Haley says the solution to the contradiction is that Matthew just never bothered mentioning the first appearance in Jerusalem (Alleged Discrepancies of the Bible, page 367). But if you read Matthew without listening to Haley’s prejudices you will see that he is lying. The gospel itself says that the women were told on resurrection morn to get the apostles to Galilee for them to meet Jesus. Jesus himself told them that and he added that the purpose was that they might see him. Evidently, then the first appearance was to be in Galilee. When they were told that day to go to Galilee to meet Jesus that would be enough by itself to show that Jesus planned to appear there for the first time.

 

Many ancient manuscripts omit the references in Luke 23 and 24 to a stone rolled to the front of the tomb and to Jesus showing his hands and his feet and the words, “He is not here but has been raised”. This is so strange considering that Christians wanted to make the story more convincing and these references are necessary to do that. It is a clear witness that these things have been added on and were recognised as interferences which was why many copyists had no time for them.

 

By far the most serious problem is that Matthew has one resurrection appearance and John has two. The appendix to John, and the Book of Acts state that there were a lot more. Matthew knew that his gospel might be the only one that could survive or be a success. So when he has one appearance, then one it is: especially when he wrote so much short yet boring drivel about Jesus when he could have used the space to write more about Jesus’ appearances. What supports this even better is the fact that Christians would have been eager to know exactly all that Jesus got up to after his resurrection and the fact that there was nothing done to fulfil this need shows that the gospellers were out of touch with the people and were not evangelists and pastors themselves. In a court of law, if a foursome were trying to convince the judge that a man rose from the dead, to simplify things one major vision would be singled out and each witness would be questioned in depth on that. This is not what we have in the gospels. The details are sparing which makes some of the "solutions" for the contradictions easier to appear valid – it makes it easier to speculate the solutions into existence when there is nothing but a skeleton service there.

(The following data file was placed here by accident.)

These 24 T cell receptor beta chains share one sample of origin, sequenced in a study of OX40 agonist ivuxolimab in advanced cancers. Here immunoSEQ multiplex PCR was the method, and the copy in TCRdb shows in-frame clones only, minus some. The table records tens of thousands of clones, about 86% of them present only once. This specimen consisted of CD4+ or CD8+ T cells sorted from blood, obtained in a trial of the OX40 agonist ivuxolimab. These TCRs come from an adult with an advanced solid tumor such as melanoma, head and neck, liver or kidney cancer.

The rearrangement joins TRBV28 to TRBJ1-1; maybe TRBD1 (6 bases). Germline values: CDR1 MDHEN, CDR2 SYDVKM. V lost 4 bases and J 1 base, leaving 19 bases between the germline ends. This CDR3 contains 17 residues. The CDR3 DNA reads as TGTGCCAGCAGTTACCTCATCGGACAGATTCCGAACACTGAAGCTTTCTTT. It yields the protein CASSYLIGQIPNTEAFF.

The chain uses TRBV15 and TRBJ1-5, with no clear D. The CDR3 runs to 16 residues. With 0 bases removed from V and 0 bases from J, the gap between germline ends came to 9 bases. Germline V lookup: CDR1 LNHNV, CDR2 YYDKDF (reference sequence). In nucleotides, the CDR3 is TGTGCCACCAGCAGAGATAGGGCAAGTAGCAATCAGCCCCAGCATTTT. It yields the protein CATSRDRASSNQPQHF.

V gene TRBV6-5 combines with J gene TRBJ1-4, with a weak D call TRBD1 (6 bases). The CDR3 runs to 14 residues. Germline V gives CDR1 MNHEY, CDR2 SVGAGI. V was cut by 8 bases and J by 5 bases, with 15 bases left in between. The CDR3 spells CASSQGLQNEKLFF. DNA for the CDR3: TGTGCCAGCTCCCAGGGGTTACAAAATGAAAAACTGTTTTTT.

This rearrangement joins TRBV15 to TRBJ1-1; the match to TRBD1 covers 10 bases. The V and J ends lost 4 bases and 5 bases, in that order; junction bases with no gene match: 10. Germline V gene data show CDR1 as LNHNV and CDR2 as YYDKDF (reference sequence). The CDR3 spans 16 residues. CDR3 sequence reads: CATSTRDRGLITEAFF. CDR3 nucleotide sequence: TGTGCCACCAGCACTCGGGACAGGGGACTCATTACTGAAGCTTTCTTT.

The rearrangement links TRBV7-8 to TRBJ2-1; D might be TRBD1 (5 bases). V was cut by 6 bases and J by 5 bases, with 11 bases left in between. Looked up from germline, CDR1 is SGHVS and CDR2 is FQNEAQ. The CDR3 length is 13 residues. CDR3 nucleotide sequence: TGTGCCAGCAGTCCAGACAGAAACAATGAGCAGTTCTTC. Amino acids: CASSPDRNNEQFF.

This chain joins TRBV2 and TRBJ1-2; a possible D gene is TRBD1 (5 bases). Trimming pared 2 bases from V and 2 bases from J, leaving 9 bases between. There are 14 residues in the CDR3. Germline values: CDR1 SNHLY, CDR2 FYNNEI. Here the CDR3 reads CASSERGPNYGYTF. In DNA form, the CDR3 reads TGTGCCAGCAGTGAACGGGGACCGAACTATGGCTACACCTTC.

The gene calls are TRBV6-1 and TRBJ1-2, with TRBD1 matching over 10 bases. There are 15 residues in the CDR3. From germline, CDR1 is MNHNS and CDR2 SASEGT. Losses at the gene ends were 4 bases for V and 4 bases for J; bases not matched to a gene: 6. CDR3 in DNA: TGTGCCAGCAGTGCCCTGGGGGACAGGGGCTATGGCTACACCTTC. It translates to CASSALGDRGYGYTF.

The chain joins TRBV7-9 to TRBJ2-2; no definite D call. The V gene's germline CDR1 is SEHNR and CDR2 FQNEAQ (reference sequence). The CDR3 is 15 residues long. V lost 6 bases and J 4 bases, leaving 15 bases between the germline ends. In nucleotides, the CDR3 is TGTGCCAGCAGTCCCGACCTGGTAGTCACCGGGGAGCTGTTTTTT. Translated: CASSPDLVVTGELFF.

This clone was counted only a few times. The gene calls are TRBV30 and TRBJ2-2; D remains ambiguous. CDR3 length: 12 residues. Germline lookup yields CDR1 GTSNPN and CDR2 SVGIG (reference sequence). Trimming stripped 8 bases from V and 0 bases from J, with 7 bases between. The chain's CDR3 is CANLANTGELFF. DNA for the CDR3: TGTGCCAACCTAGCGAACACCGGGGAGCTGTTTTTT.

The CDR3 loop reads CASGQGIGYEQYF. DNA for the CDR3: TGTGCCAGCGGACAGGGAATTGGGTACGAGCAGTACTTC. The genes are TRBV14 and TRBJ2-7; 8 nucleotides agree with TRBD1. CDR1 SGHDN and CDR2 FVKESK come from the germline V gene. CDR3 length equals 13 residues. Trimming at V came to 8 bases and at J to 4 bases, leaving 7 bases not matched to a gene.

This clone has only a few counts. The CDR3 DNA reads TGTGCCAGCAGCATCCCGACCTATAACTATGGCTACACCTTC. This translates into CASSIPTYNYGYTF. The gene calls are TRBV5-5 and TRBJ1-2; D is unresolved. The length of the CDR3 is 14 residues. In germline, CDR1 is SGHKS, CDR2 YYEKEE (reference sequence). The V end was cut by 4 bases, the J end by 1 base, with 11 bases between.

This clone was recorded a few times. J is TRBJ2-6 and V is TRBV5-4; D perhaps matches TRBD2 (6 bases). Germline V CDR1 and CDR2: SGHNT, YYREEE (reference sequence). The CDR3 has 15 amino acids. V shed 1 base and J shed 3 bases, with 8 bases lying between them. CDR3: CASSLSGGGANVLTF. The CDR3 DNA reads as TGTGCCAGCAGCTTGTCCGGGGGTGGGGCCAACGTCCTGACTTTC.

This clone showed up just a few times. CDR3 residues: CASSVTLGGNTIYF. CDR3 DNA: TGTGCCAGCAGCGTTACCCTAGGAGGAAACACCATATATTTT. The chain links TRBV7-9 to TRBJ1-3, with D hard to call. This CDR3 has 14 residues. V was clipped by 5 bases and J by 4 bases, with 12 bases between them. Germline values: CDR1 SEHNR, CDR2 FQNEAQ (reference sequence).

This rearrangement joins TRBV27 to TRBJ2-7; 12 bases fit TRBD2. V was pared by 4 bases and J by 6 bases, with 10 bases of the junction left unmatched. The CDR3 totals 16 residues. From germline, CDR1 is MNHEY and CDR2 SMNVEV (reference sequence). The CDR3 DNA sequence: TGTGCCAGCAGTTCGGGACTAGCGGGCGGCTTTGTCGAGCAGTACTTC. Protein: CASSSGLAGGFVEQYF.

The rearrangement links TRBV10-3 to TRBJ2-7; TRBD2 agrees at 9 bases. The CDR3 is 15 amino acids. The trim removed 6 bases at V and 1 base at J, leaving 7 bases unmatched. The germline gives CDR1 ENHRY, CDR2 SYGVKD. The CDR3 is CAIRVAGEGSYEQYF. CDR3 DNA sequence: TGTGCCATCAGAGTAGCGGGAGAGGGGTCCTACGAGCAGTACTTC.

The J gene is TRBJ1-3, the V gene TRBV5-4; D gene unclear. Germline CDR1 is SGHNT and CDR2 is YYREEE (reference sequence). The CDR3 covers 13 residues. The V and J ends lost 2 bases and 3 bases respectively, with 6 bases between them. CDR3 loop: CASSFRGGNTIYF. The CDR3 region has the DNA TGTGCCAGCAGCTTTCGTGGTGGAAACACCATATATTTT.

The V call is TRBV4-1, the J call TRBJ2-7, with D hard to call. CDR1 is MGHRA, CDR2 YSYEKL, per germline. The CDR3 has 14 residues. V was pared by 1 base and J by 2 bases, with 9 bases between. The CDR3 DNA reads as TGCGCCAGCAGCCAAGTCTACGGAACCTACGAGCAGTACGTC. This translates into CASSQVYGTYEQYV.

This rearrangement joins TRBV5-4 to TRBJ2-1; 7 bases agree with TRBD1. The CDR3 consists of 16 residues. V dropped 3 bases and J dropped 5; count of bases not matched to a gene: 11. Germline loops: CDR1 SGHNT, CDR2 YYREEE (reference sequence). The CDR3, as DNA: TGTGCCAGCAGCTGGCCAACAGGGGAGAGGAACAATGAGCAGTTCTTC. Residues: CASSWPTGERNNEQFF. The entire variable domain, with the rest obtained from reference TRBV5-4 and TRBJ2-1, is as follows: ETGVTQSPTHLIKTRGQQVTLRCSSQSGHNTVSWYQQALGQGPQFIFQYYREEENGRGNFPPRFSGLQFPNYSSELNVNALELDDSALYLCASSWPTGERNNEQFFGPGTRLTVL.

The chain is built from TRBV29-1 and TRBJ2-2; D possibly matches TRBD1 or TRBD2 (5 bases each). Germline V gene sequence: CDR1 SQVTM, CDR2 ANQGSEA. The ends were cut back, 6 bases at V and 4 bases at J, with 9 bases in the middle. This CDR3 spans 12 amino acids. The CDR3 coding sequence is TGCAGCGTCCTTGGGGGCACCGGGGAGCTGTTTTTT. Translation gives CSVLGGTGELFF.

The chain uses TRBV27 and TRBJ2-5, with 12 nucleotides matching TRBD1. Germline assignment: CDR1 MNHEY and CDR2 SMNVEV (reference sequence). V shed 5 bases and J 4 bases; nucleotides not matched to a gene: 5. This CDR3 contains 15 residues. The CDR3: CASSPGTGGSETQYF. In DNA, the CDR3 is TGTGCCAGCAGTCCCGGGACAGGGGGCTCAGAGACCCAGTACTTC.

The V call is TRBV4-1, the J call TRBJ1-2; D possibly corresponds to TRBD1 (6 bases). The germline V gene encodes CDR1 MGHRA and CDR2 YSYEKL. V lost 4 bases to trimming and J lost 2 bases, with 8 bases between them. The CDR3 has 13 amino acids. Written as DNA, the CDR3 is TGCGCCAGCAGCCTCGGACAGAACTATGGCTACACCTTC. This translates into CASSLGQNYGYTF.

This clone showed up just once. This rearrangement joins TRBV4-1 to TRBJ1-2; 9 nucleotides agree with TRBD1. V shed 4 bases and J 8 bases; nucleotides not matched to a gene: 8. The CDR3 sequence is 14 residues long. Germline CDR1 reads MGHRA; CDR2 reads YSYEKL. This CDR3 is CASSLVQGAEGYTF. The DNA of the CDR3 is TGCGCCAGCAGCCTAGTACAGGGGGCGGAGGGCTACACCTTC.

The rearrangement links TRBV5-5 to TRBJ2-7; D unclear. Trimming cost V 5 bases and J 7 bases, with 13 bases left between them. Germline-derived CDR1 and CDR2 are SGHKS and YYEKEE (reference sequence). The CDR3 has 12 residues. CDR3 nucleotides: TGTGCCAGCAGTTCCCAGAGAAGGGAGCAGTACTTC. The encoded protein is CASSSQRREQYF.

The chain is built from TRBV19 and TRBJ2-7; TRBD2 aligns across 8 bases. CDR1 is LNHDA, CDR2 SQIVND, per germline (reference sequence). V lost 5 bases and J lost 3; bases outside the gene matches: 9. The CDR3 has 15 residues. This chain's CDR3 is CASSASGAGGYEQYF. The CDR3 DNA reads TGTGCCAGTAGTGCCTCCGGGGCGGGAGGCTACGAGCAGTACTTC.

The resurrection stories in the gospels would need to be actually written by eyewitnesses in order for the argument that the differences and contradictions show they were sincere to have any chance.  They are not.  Nor do they claim to be anything more than hearsay. 

 

Mark remember left us no account of the risen Jesus and what he said.  Someone wrote a fake ending that may have been more influenced by other gospels such as Matthew and Luke than we think.  The first gospel, the most important one, not having the risen Jesus story is a major plot hole and worse than any contradiction.

 

The bottom line is: if we are not talking about eyewitness accounts then minor errors could be a sign that the stories are contrived or they could be a sign that they are not.  You need external evidence.  Christians need external evidence for the resurrection and there is none.  And what if the stories are not eyewitness accounts?  Then they are automatically weaker to start with.  The errors could be a giveaway or they might not be.  Nobody knows but the authors and it is not our place to say if they are or not.

 

The similarity between the four gospels supposedly overrides the errors and thus makes fabrication unlikely.  But the gospels are not as similar as supposed when it comes to the resurrection.  Each gospel obviously hoped to become the only standard account so they are just four different records artificially treated as dovetailing one another while they repel each other.